Monday 28 May 2018

Facebook suspends ad platform fields after racism scandal

Facebook Photo: PA
Facebook Photo: PA
Adrian Weckler

Adrian Weckler

Facebook has suspended part of its advertising system after it admitted that its algorithms allow marketers to create ad campaigns based on racist and anti-Semitic topics.

The move comes after an investigation by the US-based non-profit organisation ProPublica revealed that businesses were able to target ads at people based on being "Jew haters".

Other monetisable topics included "how to burn Jews" and "history of 'why Jews ruin the world.'"

ProPublica then paid $30 (€25.12) to target those groups with 'promoted posts', where a ProPublica article or post was displayed in the news feeds of those displaying anti-Semitic interests. According to ProPublica, Facebook approved the ads.

Once people put those phrases on their Facebook profiles, the anti-Semitic topics automatically migrated onto the company's advertising platform, as if they were education or job data that would be useful to marketers, Facebook said.

"As people fill in their education or employer on their profile, we have found a small percentage of people who have entered offensive responses, in violation of our policies," said Facebook in a statement.

"ProPublica surfaced that these offensive education and employer fields were showing up in our ads interface as targetable audiences for campaigns. We immediately removed them.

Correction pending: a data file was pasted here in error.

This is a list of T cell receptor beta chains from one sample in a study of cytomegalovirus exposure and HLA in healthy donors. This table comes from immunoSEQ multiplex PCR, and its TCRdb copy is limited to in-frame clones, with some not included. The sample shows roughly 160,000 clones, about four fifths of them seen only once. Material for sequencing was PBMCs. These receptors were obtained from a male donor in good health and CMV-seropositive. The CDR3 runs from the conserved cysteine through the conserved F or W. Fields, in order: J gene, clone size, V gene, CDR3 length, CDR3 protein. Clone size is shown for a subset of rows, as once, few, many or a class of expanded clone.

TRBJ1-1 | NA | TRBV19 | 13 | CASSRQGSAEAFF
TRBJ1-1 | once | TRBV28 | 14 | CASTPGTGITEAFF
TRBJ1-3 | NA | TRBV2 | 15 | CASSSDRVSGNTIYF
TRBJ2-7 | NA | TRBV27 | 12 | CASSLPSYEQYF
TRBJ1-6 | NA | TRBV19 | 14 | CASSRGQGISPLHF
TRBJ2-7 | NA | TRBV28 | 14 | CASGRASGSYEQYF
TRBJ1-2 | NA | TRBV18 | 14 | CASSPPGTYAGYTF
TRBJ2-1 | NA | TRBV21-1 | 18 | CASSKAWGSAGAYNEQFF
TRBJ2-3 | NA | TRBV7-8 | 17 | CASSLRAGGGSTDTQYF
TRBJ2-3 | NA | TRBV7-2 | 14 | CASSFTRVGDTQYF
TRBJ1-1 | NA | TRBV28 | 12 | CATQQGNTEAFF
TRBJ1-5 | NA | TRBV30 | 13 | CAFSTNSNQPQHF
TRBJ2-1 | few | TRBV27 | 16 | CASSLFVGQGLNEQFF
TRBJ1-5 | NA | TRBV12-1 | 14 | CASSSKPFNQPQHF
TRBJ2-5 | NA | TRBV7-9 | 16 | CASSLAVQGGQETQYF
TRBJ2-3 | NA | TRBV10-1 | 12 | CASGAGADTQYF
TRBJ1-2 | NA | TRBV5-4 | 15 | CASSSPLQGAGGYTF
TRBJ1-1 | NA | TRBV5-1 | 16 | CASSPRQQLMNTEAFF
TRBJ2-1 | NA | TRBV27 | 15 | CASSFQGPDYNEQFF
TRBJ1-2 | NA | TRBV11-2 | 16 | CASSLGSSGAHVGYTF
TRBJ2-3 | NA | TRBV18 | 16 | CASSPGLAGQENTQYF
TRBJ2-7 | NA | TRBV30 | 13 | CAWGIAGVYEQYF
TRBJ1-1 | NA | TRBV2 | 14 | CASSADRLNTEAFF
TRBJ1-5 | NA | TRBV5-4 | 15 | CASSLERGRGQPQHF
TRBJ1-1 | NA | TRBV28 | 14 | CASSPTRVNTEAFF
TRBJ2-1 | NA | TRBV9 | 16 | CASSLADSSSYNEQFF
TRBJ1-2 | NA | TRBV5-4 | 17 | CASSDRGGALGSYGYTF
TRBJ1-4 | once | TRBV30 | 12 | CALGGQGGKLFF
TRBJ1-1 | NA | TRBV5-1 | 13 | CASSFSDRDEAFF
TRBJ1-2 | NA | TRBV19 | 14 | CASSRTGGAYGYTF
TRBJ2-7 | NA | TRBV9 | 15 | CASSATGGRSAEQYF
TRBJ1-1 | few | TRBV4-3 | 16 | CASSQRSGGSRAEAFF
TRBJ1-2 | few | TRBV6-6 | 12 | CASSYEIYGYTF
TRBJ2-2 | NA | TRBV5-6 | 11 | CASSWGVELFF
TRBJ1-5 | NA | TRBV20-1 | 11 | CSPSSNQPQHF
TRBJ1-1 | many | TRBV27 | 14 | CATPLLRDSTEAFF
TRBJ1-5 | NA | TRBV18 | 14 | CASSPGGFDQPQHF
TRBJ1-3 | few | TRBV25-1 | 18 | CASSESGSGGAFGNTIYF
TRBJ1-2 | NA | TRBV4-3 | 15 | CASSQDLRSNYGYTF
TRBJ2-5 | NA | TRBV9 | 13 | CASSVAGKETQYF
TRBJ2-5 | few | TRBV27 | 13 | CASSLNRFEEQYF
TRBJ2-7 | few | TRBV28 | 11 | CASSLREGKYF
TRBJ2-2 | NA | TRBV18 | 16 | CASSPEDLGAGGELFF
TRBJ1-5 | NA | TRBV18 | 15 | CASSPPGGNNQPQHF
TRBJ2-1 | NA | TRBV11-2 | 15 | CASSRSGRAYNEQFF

"Given that the number of people in these segments was incredibly low, an extremely small number of people were targeted in these campaigns.

"To help ensure that targeting is not used for discriminatory purposes, we are removing these self-reported targeting fields until we have the right processes in place to help prevent this issue. We want Facebook to be a safe place for people and businesses, and we'll continue to do everything we can to keep hate off Facebook."

Facebook said last week an operation based in Russia spent $100,000 (€84,000) on thousands of US ads promoting social and political messages over a two-year period through May, fuelling concerns about foreign meddling in US elections.

The company said it shut down 470 "inauthentic" accounts as part of an internal investigation into those ads.

Irish Independent

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